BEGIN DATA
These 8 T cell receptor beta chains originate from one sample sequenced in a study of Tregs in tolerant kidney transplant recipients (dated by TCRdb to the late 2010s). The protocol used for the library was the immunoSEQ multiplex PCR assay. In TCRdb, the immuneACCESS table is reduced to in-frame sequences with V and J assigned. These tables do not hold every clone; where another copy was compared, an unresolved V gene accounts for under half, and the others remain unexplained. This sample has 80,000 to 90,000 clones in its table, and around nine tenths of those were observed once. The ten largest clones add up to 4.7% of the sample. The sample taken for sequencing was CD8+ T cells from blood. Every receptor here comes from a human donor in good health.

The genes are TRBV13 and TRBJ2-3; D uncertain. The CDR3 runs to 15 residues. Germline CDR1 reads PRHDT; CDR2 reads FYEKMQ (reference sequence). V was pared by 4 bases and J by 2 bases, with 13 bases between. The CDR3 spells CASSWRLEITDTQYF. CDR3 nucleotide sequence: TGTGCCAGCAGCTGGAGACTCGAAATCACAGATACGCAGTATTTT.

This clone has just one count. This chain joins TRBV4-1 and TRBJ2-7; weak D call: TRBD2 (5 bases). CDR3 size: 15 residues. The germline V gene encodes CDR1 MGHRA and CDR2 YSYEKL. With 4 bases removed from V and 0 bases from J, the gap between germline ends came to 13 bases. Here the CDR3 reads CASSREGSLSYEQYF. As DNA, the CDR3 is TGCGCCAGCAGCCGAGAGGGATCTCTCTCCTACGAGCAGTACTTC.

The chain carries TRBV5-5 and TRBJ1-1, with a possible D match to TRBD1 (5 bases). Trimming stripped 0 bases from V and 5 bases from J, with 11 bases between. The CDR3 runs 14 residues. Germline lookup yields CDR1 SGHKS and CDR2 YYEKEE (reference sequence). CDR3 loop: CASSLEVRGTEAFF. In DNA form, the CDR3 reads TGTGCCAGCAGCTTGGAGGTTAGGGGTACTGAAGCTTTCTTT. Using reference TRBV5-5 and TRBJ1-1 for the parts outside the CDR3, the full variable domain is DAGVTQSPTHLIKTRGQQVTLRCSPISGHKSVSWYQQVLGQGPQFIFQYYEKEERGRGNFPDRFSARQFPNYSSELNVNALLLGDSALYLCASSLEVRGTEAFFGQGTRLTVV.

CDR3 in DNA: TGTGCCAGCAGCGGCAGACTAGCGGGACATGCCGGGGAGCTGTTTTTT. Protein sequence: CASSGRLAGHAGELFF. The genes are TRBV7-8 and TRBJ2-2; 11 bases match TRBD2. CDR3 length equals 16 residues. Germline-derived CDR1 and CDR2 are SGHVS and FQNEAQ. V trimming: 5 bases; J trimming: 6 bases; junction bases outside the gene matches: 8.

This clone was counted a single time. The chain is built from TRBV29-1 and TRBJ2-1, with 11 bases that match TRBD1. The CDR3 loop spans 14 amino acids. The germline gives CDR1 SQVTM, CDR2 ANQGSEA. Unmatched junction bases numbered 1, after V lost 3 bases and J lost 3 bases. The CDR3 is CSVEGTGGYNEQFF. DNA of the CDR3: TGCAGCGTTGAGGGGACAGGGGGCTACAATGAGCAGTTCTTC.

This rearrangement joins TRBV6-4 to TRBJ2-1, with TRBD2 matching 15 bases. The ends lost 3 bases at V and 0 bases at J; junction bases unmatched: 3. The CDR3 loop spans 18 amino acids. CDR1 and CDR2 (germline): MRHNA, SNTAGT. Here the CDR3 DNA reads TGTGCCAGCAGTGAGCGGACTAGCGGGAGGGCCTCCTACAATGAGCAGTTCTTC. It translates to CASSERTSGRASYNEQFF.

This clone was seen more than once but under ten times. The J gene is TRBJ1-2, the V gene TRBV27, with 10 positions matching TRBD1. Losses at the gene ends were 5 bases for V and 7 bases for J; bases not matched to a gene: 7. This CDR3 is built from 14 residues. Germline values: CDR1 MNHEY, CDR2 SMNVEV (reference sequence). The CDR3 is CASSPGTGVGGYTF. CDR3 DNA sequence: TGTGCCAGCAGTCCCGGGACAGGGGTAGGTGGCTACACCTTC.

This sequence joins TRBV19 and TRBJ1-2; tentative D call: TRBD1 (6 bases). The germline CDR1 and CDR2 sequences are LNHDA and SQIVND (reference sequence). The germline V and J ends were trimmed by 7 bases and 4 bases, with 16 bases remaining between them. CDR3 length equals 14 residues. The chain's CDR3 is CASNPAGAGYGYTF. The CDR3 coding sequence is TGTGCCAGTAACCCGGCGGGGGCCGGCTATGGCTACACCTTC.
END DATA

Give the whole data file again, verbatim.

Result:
These 8 T cell receptor beta chains originate from one sample sequenced in a study of Tregs in tolerant kidney transplant recipients (dated by TCRdb to the late 2010s). The protocol used for the library was the immunoSEQ multiplex PCR assay. In TCRdb, the immuneACCESS table is reduced to in-frame sequences with V and J assigned. These tables do not hold every clone; where another copy was compared, an unresolved V gene accounts for under half, and the others remain unexplained. This sample has 80,000 to 90,000 clones in its table, and around nine tenths of those were observed once. The ten largest clones add up to 4.7% of the sample. The sample taken for sequencing was CD8+ T cells from blood. Every receptor here comes from a human donor in good health.

The genes are TRBV13 and TRBJ2-3; D uncertain. The CDR3 runs to 15 residues. Germline CDR1 reads PRHDT; CDR2 reads FYEKMQ (reference sequence). V was pared by 4 bases and J by 2 bases, with 13 bases between. The CDR3 spells CASSWRLEITDTQYF. CDR3 nucleotide sequence: TGTGCCAGCAGCTGGAGACTCGAAATCACAGATACGCAGTATTTT.

This clone has just one count. This chain joins TRBV4-1 and TRBJ2-7; weak D call: TRBD2 (5 bases). CDR3 size: 15 residues. The germline V gene encodes CDR1 MGHRA and CDR2 YSYEKL. With 4 bases removed from V and 0 bases from J, the gap between germline ends came to 13 bases. Here the CDR3 reads CASSREGSLSYEQYF. As DNA, the CDR3 is TGCGCCAGCAGCCGAGAGGGATCTCTCTCCTACGAGCAGTACTTC.

The chain carries TRBV5-5 and TRBJ1-1, with a possible D match to TRBD1 (5 bases). Trimming stripped 0 bases from V and 5 bases from J, with 11 bases between. The CDR3 runs 14 residues. Germline lookup yields CDR1 SGHKS and CDR2 YYEKEE (reference sequence). CDR3 loop: CASSLEVRGTEAFF. In DNA form, the CDR3 reads TGTGCCAGCAGCTTGGAGGTTAGGGGTACTGAAGCTTTCTTT. Using reference TRBV5-5 and TRBJ1-1 for the parts outside the CDR3, the full variable domain is DAGVTQSPTHLIKTRGQQVTLRCSPISGHKSVSWYQQVLGQGPQFIFQYYEKEERGRGNFPDRFSARQFPNYSSELNVNALLLGDSALYLCASSLEVRGTEAFFGQGTRLTVV.

CDR3 in DNA: TGTGCCAGCAGCGGCAGACTAGCGGGACATGCCGGGGAGCTGTTTTTT. Protein sequence: CASSGRLAGHAGELFF. The genes are TRBV7-8 and TRBJ2-2; 11 bases match TRBD2. CDR3 length equals 16 residues. Germline-derived CDR1 and CDR2 are SGHVS and FQNEAQ. V trimming: 5 bases; J trimming: 6 bases; junction bases outside the gene matches: 8.

This clone was counted a single time. The chain is built from TRBV29-1 and TRBJ2-1, with 11 bases that match TRBD1. The CDR3 loop spans 14 amino acids. The germline gives CDR1 SQVTM, CDR2 ANQGSEA. Unmatched junction bases numbered 1, after V lost 3 bases and J lost 3 bases. The CDR3 is CSVEGTGGYNEQFF. DNA of the CDR3: TGCAGCGTTGAGGGGACAGGGGGCTACAATGAGCAGTTCTTC.

This rearrangement joins TRBV6-4 to TRBJ2-1, with TRBD2 matching 15 bases. The ends lost 3 bases at V and 0 bases at J; junction bases unmatched: 3. The CDR3 loop spans 18 amino acids. CDR1 and CDR2 (germline): MRHNA, SNTAGT. Here the CDR3 DNA reads TGTGCCAGCAGTGAGCGGACTAGCGGGAGGGCCTCCTACAATGAGCAGTTCTTC. It translates to CASSERTSGRASYNEQFF.

This clone was seen more than once but under ten times. The J gene is TRBJ1-2, the V gene TRBV27, with 10 positions matching TRBD1. Losses at the gene ends were 5 bases for V and 7 bases for J; bases not matched to a gene: 7. This CDR3 is built from 14 residues. Germline values: CDR1 MNHEY, CDR2 SMNVEV (reference sequence). The CDR3 is CASSPGTGVGGYTF. CDR3 DNA sequence: TGTGCCAGCAGTCCCGGGACAGGGGTAGGTGGCTACACCTTC.

This sequence joins TRBV19 and TRBJ1-2; tentative D call: TRBD1 (6 bases). The germline CDR1 and CDR2 sequences are LNHDA and SQIVND (reference sequence). The germline V and J ends were trimmed by 7 bases and 4 bases, with 16 bases remaining between them. CDR3 length equals 14 residues. The chain's CDR3 is CASNPAGAGYGYTF. The CDR3 coding sequence is TGTGCCAGTAACCCGGCGGGGGCCGGCTATGGCTACACCTTC.